Hardeep Singh Puri calls for putting ‘systems in place’ to enhance our emergency response infrastructure

Hardeep-Singh-Puri-NIUA-workshop
Hardeep Singh Puri, Union Minister of State (I/C), MoHUA along with the delegates at Urban Flooding Resilience workshop organised by NIUA

NEW DELHI: The Minister of State (Independent Charge) of Housing and Urban Affairs, Hardeep Singh Puri has called for putting ‘systems in place’ to enhance our emergency response infrastructure to meet large number of ‘inter-related challenges’ stemming from ‘urban flooding’. He was talking to the press after conclusion of a workshop on “Urban Flooding Resilience” on Oct 11 in New Delhi. The work shop was organized by The National Institute of Urban Affair (NIUA). He said, he will hold talks with experts to look at the causation, to put together facts on the recent floods and later look at disaster management in all kinds of urban areas. Puri added, “The idea is to chalk out ways of prevention and mitigation of floods in Indian towns and cities and set into motion the national guidelines on management of urban flooding. While it is not easy to make the guidelines enforceable, flood mitigation and management could be made a reform condition in various flagship missions of the ministry”.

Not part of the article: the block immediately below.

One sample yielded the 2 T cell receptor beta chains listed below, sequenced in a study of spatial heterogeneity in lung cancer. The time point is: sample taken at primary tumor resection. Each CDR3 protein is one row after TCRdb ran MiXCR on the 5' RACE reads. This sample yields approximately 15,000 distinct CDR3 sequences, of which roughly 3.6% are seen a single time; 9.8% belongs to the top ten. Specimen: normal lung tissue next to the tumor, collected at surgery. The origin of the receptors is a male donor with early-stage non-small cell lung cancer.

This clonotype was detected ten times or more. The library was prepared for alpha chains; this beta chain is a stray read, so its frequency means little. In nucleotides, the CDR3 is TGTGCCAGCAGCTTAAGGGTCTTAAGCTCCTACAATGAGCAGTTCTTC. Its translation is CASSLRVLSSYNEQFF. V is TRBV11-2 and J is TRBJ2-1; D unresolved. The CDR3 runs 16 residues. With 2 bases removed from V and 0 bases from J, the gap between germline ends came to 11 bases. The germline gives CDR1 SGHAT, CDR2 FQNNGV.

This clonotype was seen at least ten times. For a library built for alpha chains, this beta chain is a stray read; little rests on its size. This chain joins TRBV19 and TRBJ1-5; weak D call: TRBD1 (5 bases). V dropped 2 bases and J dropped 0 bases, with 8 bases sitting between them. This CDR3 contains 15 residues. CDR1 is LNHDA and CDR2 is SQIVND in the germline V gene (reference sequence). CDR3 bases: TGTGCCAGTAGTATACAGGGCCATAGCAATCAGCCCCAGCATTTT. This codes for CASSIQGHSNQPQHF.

Puri said that at some level, flooding can be an indictment of municipal management, as in lack of dredging and drain cleaning, it can also be caused by the urban heat island effect. He said that the area between natural disaster and man-made blunders is becoming very difficult to define, as much of what appears to be natural is often man-made due to climate change.  “We have to deal with disaster management in the context of robust urbanisation. There are measures that cities can undertake, such as changing the nature of buildings and materials used, ensuring water conservation or planting more trees, and overall design an eco-system that helps prevent and mitigates the impact of floods” he said.

The workshop noted that climate change and increasing urbanisation pose huge challenges in managing urban planning for a sustainable future. Statistics show that flood disasters are one of the most significant in terms of damages and losses. Urbanisation rates are increasing rapidly and it is important to learn how to live with floods by alleviating their consequences, in the present and future. According to NIUA officals the concept can be used to measure and visualize the changes in flood resilience attained by different flood control measures, as well as in future scenarios of population growth, uncontrolled urbanisation or climate change.

(With Inputs of PIB)

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